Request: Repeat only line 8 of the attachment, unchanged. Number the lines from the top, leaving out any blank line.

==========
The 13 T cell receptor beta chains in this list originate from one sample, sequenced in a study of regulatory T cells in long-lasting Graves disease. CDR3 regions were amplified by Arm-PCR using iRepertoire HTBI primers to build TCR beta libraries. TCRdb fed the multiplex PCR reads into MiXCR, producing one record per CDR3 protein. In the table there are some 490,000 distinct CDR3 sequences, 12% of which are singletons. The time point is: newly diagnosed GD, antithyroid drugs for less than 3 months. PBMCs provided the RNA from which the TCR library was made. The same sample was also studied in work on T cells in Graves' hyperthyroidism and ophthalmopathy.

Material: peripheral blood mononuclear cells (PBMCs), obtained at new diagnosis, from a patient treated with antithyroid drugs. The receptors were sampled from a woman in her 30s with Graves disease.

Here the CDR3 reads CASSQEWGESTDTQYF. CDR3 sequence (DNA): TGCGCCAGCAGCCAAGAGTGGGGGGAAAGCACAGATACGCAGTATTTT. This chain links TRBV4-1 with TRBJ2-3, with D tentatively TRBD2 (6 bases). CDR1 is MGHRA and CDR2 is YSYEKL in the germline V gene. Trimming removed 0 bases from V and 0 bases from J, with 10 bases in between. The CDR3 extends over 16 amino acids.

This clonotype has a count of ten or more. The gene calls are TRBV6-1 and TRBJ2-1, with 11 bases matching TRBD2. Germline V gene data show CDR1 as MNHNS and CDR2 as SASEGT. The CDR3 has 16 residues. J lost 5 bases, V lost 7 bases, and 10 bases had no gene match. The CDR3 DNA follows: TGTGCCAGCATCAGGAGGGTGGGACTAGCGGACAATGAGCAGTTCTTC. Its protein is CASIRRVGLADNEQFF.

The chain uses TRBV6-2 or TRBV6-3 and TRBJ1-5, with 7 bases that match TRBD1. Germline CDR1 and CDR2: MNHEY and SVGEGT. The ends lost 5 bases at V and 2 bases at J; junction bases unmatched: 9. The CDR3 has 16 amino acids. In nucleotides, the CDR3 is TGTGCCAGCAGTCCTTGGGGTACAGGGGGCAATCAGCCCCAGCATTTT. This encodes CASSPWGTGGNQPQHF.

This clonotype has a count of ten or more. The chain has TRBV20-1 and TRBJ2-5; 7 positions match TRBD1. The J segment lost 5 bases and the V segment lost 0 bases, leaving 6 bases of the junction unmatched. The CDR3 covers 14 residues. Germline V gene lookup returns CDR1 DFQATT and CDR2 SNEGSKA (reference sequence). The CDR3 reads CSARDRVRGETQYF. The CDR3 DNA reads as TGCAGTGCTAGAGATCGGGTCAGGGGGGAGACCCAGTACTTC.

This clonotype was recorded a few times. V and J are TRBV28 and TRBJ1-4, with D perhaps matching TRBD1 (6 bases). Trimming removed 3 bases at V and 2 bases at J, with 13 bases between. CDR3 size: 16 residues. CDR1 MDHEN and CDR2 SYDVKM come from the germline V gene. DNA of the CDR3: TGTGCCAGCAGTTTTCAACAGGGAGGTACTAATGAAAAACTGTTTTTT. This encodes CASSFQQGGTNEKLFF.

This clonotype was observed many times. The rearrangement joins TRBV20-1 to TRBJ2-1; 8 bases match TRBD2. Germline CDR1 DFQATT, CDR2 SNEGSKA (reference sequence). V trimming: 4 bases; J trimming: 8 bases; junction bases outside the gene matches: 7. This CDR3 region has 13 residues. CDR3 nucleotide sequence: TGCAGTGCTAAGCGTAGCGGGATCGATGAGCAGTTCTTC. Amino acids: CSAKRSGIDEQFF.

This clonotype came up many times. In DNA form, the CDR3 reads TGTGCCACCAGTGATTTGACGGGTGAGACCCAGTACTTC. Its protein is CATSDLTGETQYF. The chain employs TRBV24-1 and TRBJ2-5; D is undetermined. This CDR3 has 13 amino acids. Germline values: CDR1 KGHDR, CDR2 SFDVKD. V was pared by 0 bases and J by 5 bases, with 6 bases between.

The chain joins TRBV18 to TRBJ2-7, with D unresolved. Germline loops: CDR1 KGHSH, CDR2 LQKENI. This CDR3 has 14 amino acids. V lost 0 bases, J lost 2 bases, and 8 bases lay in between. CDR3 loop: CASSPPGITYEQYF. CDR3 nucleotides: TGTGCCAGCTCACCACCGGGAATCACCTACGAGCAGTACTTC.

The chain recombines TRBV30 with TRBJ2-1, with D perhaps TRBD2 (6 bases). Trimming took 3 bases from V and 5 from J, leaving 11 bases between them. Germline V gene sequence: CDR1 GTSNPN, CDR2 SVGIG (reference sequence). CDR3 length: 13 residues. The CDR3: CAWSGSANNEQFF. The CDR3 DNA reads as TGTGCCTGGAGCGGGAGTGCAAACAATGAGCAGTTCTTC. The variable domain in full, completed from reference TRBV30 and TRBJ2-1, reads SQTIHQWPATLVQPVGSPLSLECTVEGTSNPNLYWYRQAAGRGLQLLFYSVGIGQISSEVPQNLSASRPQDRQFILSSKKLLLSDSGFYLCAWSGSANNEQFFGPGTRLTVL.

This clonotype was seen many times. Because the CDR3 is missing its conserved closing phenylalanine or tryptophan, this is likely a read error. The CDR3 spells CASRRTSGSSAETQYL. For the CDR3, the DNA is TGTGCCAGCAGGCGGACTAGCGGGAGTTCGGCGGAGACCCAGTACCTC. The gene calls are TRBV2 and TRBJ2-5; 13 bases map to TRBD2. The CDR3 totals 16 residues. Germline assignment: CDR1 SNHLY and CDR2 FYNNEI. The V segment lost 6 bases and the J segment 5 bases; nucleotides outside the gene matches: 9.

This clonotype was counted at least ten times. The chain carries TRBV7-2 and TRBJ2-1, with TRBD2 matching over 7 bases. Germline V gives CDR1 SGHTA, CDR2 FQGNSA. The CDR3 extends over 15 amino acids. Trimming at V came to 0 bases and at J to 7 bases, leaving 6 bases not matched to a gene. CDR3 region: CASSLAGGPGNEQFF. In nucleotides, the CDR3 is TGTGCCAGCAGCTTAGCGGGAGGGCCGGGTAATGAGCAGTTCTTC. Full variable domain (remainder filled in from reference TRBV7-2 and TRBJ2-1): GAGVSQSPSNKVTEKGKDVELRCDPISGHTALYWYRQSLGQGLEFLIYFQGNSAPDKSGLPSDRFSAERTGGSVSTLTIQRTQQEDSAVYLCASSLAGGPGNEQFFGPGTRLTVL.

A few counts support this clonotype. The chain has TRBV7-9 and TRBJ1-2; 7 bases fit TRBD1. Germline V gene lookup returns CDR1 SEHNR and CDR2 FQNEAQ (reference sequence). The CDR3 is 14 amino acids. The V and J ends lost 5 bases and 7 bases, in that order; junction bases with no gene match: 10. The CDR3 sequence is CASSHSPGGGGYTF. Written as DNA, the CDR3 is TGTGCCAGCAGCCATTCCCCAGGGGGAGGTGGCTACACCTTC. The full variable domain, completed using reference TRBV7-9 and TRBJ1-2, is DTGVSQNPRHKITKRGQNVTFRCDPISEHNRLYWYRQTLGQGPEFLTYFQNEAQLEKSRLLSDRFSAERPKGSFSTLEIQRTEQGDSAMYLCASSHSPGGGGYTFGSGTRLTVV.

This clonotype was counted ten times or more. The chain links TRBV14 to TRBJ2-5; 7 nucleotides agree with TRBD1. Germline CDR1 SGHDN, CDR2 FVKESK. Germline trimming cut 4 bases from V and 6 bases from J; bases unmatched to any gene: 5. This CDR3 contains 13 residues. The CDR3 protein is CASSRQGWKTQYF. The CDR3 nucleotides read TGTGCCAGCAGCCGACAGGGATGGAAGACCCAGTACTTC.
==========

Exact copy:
This clonotype was observed many times. The rearrangement joins TRBV20-1 to TRBJ2-1; 8 bases match TRBD2. Germline CDR1 DFQATT, CDR2 SNEGSKA (reference sequence). V trimming: 4 bases; J trimming: 8 bases; junction bases outside the gene matches: 7. This CDR3 region has 13 residues. CDR3 nucleotide sequence: TGCAGTGCTAAGCGTAGCGGGATCGATGAGCAGTTCTTC. Amino acids: CSAKRSGIDEQFF.